Rosy and ripe, the pneumatic breasts and butts of Lisa Yuskavage's female subjects continue to expand. Likewise, the manner in which they're painted—tickled and licked, brushed lightly and gently smeared—grows ever more teasingly intimate. More surprisingly, Yuskavage's latest paintings feature complex figurative groupings in panoramic landscapes, sometimes rendered at a scale that suggests academic history painting. At nearly 18 feet wide. Triptych (2011), the show's centerpiece, summons comparisons with Rubens and Delacroix—and also, more closely, with such decorative mural cycles as those by Maxfield Parrish (whose luminous, Easter-egg palette is unmistakably present in this painting's sunset pinks and turquoises) and the famous wall paintings by Howard Chandler Christy at New York's Café des Artists, with their gamboling candy-colored nymphs. Yuskavage, too, likes to stir up appetites.

The central panel pf Triptych is dominated by a naked woman flung over a bench, knees up. Her shaved crotch is, pornlike, the painting's focus; her body and head are invisible behind. But allegory is also at hand: advancing behind her, down from distant mountains and across sunlit plains, is a troop of sober-faced women in puritanical kerchiefs and ankle-length skits, bearing platters of wholesome fruits and vegetables. These armies of the righteous—surely they speak for political realities both within and beyond the art world - reappear in Afternoon Feeding (2011), marching with impassive determination toward an especially luscious babe. Blond bangs blowing over her face and a toothpick in her mouth, she offers luminous, jewel-toned orbs to a kneeling supplicant.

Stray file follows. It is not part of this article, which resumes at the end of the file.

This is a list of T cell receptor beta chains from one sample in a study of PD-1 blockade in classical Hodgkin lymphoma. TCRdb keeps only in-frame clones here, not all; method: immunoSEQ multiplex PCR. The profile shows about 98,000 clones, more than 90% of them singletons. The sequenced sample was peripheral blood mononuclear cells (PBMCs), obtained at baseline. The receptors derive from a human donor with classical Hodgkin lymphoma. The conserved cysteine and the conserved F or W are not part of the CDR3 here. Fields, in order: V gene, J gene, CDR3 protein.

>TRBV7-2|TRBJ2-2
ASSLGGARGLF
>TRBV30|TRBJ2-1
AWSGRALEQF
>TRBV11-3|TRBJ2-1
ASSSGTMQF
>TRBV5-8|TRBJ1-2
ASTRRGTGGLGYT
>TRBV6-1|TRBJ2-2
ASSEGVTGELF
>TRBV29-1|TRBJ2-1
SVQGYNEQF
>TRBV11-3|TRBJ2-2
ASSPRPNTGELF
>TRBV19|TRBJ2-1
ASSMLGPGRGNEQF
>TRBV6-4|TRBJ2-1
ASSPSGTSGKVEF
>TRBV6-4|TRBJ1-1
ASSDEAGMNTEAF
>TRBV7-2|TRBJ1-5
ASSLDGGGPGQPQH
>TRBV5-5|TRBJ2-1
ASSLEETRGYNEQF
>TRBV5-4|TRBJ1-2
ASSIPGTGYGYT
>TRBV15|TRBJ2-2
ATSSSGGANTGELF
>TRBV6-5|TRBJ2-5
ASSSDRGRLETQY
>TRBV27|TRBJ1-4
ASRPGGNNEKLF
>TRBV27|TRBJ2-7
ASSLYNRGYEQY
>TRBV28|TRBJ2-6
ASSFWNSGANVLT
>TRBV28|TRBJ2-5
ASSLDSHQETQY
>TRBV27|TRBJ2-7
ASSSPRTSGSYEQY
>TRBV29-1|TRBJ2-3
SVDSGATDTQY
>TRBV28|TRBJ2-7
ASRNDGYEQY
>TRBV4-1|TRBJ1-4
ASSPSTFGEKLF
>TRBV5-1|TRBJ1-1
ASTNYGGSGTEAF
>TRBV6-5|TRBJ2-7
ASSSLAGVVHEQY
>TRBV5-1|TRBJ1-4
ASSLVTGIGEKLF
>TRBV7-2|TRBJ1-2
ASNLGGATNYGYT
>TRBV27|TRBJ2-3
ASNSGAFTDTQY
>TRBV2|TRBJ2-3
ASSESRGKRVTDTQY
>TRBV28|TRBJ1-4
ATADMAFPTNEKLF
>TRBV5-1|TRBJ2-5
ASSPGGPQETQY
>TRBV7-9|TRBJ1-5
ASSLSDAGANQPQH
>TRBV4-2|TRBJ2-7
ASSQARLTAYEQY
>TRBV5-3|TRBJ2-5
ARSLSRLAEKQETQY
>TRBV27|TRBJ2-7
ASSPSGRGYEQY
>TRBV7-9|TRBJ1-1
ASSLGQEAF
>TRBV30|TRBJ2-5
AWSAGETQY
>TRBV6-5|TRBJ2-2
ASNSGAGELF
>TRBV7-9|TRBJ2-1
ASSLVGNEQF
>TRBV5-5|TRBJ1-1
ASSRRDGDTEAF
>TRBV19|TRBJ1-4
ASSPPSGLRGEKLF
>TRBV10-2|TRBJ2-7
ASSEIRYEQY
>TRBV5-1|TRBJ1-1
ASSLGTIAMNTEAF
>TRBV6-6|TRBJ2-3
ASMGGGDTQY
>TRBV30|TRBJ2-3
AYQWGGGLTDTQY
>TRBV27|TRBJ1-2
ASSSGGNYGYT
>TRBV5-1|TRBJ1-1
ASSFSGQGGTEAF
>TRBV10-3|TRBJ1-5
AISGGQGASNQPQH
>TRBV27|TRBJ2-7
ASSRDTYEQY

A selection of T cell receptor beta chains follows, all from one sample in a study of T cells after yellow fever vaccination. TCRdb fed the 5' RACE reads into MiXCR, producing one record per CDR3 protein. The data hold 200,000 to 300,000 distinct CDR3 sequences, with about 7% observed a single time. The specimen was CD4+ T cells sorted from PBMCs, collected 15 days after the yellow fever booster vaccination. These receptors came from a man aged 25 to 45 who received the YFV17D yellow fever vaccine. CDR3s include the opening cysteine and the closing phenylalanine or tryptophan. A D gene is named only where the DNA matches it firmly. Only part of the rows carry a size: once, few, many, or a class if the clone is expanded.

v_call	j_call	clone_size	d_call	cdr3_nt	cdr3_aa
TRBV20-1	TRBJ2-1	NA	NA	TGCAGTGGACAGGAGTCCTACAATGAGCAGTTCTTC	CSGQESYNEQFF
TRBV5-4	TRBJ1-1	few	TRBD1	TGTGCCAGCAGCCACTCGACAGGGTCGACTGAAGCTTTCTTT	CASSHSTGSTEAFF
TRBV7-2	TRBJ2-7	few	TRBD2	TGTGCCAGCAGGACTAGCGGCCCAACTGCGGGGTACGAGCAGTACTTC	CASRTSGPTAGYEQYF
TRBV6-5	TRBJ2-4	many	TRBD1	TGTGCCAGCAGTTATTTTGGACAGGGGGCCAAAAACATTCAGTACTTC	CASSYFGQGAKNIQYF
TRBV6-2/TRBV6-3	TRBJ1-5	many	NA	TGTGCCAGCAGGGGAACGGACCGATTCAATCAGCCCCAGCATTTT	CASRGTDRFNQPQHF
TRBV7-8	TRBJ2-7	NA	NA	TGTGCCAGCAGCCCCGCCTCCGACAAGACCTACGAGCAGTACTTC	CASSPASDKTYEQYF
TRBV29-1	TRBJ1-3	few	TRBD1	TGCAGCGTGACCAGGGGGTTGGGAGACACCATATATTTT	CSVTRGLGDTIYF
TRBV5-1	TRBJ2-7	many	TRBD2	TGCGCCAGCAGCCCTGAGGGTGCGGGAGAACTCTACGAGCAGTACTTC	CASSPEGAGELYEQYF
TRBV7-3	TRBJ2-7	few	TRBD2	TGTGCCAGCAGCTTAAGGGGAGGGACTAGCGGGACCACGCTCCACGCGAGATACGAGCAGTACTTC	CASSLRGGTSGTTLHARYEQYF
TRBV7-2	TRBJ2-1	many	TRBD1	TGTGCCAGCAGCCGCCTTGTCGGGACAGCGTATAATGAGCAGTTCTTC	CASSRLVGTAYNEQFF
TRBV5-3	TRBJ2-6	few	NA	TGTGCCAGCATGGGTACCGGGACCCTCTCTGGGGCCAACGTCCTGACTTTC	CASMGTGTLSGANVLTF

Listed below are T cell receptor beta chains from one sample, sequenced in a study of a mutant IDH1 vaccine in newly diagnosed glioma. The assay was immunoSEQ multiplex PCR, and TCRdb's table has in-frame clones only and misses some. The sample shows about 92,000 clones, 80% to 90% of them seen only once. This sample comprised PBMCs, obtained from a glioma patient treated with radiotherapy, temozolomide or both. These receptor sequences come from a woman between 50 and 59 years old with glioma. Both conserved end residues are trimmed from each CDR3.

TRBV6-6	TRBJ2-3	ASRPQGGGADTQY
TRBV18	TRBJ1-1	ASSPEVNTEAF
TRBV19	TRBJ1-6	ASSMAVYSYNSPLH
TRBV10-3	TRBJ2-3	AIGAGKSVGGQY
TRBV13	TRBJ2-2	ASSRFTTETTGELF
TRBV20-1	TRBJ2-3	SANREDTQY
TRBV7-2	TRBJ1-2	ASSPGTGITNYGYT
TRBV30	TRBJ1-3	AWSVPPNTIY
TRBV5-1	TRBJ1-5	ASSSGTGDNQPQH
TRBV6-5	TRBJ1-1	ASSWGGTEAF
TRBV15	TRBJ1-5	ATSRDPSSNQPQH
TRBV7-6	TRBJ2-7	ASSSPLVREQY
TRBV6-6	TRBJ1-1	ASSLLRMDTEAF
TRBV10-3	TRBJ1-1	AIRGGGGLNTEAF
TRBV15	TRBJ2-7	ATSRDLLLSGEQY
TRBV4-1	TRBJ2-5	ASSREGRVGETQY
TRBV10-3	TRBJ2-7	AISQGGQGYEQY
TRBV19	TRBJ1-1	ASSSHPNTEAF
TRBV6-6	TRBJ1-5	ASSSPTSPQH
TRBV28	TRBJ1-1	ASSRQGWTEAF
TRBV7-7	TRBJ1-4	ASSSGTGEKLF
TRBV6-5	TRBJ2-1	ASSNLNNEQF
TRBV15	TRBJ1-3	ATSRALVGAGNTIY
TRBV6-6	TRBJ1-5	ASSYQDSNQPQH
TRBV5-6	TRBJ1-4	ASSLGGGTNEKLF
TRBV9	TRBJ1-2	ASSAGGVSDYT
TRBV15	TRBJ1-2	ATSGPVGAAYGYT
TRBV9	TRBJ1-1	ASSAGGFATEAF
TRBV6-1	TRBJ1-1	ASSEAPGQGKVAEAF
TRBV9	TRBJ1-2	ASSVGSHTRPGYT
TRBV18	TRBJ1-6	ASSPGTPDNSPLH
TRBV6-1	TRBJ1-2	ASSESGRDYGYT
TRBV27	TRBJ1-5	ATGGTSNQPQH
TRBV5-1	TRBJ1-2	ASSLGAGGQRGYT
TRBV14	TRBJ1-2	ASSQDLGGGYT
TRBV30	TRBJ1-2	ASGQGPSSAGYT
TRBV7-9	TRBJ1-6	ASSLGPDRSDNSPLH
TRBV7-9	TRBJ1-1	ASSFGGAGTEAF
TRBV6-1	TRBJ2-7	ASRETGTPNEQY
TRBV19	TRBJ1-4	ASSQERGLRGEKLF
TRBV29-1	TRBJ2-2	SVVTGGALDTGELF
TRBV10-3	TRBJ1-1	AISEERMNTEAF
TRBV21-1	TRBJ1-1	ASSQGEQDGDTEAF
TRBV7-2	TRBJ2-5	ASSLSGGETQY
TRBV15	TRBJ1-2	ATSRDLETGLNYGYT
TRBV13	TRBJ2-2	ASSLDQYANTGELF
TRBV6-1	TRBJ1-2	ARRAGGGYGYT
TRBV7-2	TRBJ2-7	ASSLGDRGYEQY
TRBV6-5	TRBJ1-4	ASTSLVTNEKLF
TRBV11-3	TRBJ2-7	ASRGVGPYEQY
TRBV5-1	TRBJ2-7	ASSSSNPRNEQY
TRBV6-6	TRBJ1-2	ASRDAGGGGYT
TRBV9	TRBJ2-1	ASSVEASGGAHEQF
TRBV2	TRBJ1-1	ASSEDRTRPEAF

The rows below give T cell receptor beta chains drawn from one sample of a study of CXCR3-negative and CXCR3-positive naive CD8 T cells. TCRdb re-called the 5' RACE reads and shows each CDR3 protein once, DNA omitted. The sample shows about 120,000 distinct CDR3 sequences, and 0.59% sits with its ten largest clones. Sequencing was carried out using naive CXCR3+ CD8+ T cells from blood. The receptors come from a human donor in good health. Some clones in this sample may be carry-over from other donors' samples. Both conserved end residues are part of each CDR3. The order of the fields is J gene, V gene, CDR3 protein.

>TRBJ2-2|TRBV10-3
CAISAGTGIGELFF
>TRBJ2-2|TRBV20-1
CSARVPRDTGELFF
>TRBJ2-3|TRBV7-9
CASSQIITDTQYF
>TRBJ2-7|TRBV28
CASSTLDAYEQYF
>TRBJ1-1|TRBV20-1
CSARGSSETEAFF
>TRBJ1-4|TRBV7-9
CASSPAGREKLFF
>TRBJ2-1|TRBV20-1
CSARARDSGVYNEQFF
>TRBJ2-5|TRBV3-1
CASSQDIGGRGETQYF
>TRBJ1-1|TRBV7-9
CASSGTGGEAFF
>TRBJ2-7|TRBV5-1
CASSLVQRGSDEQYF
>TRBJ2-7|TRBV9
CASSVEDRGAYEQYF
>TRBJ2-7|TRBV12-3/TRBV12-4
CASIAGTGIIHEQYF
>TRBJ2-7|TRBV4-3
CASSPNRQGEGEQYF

Languorously disposed in the great outdoors, Yuskavage's titanic god-dresses invite a different kind of reading than the hothouse subjects of much of her previous work—the newly immersive environments deploy the language of public consumption rather than private relish. The exception, Fireplace (2010), presents two women indoors, the exposed flesh of the central figure dense and waxy white. Amid the pumped-up landscapes around it, this painting feels stifling.

The question of humor has been raised with Yuskavage's work from the beginning; mostly, it seems to have been a matter of nervous laughter, perhaps now subsiding. It can be argued that the artist has herself contributed to her audience's shock resistance, although it likely also derives from the unstoppable proliferation, in the public realm, of ever more varied sexual imagery, along with the increasing availability of radical cosmetic surgeries that tend to fictionalize physiognomy (a condition that several artists have explored.) if Yuskavage's new paintings are not apt to fluster viewers, the do succeed in freshening her own field by opening it to the crosswinds of social narrative.